While today’s CEOs are hamstrung by what I mention above, “The smart people in Silicon Valley” are not. “The smart people in Silicon Valley” will start fresh from the ground up. “The smart people in Silicon Valley” will come, not just from California, but from all over the country and the world too (Alibaba anyone?). They won’t stop until they figure it out. The only answer for today’s crop of CEOs is to use their capital to disrupt themselves and to come up with something entirely new. Said another way, don’t incrementally change Macy’s or any other chain for that matter. Instead imagine the possibilities, dream, and build something fresh inside the real estate you already own. Fail to heed this advice, keep grinding on an outdated model, and before any of us know it, all of sudden, that shark will have “swum up and bitten all of us in the ass.”
Be careful out there,
Please critique, augment, and help me to edit for accuracy (thanks Noah!)
P.S. Lest you think I am just being a hyperbolic chicken little, take a look at what is really at stake here:
Sum total: Two more middle initials, +$20B in market cap, nearly $100B in annual sales, and, most importantly, almost 650,000 employees and their livelihoods. Across just five retailers.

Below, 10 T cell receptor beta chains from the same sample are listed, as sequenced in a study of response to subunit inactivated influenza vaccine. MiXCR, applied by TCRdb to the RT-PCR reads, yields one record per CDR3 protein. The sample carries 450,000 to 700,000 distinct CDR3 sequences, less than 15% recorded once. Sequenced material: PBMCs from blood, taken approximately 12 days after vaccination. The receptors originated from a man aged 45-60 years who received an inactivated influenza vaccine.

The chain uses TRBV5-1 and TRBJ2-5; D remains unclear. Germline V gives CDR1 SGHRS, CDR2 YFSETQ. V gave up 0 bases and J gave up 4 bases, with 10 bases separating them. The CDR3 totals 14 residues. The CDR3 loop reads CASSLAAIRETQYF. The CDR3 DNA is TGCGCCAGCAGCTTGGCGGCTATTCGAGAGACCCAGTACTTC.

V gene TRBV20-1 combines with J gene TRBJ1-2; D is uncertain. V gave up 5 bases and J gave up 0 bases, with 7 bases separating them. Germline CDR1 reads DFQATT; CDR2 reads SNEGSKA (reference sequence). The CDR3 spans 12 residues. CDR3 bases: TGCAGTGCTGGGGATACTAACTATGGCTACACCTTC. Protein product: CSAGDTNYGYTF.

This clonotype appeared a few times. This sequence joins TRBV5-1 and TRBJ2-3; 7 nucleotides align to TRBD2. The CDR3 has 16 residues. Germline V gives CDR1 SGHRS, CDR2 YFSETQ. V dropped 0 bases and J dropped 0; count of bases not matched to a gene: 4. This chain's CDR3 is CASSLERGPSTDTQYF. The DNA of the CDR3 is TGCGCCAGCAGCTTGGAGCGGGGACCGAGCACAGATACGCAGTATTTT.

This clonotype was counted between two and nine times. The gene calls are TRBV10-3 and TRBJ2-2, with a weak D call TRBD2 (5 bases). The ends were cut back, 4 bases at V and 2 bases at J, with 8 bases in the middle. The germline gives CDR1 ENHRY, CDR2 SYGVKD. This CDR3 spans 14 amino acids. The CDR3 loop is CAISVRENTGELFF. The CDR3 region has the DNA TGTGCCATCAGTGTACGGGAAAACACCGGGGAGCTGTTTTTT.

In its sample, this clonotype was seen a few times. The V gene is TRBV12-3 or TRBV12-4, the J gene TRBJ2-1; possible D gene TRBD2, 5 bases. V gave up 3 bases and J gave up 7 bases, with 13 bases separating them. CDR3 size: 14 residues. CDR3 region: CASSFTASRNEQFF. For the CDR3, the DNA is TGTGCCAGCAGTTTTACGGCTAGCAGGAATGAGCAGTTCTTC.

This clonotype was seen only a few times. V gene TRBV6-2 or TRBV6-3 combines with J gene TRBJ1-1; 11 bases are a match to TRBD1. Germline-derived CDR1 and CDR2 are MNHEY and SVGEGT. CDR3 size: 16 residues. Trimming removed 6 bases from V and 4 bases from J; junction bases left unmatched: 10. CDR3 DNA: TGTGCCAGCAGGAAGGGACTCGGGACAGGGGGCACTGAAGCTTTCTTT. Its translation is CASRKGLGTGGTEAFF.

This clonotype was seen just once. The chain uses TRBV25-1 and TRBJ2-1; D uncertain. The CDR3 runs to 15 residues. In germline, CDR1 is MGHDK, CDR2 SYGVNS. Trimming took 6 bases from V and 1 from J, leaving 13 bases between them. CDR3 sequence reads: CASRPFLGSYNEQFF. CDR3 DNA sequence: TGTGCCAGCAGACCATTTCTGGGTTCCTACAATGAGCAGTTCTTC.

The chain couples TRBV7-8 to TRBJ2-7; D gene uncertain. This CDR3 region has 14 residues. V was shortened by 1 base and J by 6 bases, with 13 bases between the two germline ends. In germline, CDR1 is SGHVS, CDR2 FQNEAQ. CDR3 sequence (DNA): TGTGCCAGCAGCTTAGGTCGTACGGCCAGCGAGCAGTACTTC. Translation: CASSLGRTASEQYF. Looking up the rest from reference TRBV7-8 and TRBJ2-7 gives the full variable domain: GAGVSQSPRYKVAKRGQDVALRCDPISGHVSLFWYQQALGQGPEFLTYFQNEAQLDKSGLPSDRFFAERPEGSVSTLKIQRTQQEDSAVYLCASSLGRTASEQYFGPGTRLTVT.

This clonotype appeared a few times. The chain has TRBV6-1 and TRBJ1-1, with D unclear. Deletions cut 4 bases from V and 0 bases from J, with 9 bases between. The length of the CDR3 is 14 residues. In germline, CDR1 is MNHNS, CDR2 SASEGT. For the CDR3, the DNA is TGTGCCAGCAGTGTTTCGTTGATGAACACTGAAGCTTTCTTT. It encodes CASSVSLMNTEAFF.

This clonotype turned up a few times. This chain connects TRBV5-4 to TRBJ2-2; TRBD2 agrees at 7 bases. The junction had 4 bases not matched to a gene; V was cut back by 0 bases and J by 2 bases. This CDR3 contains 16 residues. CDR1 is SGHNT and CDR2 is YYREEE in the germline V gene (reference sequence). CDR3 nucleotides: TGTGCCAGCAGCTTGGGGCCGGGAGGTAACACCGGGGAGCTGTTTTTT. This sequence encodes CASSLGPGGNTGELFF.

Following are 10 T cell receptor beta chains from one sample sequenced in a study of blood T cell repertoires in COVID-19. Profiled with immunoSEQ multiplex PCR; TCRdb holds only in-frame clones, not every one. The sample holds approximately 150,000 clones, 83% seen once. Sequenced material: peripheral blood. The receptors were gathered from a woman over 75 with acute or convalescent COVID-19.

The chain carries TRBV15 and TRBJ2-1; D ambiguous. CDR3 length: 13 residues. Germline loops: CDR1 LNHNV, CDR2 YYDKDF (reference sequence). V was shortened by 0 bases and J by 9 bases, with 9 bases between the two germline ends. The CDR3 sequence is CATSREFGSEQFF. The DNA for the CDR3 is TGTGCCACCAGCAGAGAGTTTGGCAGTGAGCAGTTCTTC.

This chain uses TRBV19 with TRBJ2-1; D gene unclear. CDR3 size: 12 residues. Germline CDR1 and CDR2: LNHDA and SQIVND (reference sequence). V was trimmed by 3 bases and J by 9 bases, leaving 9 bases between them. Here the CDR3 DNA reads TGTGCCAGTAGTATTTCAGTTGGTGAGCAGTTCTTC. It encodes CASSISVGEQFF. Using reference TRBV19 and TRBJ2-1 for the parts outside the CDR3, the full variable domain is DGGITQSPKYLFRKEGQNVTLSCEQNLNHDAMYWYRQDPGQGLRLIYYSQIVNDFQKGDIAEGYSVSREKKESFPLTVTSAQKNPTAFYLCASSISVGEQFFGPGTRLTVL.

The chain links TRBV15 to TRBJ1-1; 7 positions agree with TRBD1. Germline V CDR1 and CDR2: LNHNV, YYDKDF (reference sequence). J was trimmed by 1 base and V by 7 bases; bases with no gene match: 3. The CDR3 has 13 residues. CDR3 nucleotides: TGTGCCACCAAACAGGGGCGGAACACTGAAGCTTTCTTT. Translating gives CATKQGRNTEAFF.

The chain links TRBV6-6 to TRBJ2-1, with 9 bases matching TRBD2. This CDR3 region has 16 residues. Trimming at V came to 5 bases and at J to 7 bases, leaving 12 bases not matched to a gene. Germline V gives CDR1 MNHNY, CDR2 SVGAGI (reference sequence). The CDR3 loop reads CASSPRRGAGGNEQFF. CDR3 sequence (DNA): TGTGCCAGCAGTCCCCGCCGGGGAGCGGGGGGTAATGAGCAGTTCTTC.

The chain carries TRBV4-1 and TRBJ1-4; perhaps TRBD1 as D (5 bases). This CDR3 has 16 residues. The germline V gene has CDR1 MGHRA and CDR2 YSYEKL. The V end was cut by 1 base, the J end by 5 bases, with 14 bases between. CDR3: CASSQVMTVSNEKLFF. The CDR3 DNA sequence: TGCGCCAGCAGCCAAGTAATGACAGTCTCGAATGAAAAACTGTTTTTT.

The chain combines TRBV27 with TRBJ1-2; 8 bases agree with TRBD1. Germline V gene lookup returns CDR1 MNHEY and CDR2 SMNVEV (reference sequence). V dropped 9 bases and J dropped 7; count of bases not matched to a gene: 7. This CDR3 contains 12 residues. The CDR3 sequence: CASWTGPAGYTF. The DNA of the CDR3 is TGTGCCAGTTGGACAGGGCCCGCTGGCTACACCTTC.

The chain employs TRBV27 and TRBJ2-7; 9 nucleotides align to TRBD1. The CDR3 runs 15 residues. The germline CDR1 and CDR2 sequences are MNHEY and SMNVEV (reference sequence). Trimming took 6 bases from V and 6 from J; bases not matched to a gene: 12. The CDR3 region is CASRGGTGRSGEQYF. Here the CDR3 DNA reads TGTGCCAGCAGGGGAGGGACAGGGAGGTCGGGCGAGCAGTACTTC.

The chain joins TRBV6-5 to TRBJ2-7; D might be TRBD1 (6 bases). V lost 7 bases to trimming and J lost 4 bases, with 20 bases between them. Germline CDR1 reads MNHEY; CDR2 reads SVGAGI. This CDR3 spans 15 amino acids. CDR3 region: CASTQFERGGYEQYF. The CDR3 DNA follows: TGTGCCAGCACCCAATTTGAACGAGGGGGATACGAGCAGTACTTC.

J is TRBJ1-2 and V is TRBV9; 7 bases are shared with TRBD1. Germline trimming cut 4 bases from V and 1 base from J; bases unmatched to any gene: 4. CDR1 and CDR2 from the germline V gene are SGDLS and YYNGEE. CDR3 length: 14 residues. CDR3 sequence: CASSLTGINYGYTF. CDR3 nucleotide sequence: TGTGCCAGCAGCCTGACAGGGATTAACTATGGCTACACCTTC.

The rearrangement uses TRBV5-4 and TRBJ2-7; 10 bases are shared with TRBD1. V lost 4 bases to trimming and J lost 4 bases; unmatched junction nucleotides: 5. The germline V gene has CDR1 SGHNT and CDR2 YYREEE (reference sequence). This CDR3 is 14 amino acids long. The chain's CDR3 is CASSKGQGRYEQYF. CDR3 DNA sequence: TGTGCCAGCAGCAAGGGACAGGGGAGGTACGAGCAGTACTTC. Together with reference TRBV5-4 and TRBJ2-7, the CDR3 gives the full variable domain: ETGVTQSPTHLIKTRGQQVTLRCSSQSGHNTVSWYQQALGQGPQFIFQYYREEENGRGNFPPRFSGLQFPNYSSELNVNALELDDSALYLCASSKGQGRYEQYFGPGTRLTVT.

Oh and, Jeff Gennette, fellow Stanford grad and heir to Terry J. Lundgren, now “our nation turns its lonely eyes to you.”
P.P.S. If you liked today’s post, please don’t forget to like, share, and sign up to follow the blog. Thank you to those who did so last week from the bottom of my heart.
Up Next: Retail’s Product Problem — Why We Need to Stop Thinking with Our Small “p’s”
Chris Walton is an accomplished Senior Executive with nearly 20 years of success within the retail and retail technology industries. He is well-versed in merchandising, store operations, inventory management, product design, forecasting, e-commerce, pricing and promotions, and tech product development.
Chris was most recently a Vice President with Target, where he led the retailer’s Store of the Future project and also ran the Target’s home furnishing division for e-commerce. He previously worked for GAP, Inc., as a Distribution Analyst and Manager.
Chris holds a BA in Economics and History from Stanford University, and a MBA from Harvard Business School.
He likes to dress as Darth Vader for Halloween, and his wife also frequently asks him to ask Alexa, "to turn off the music."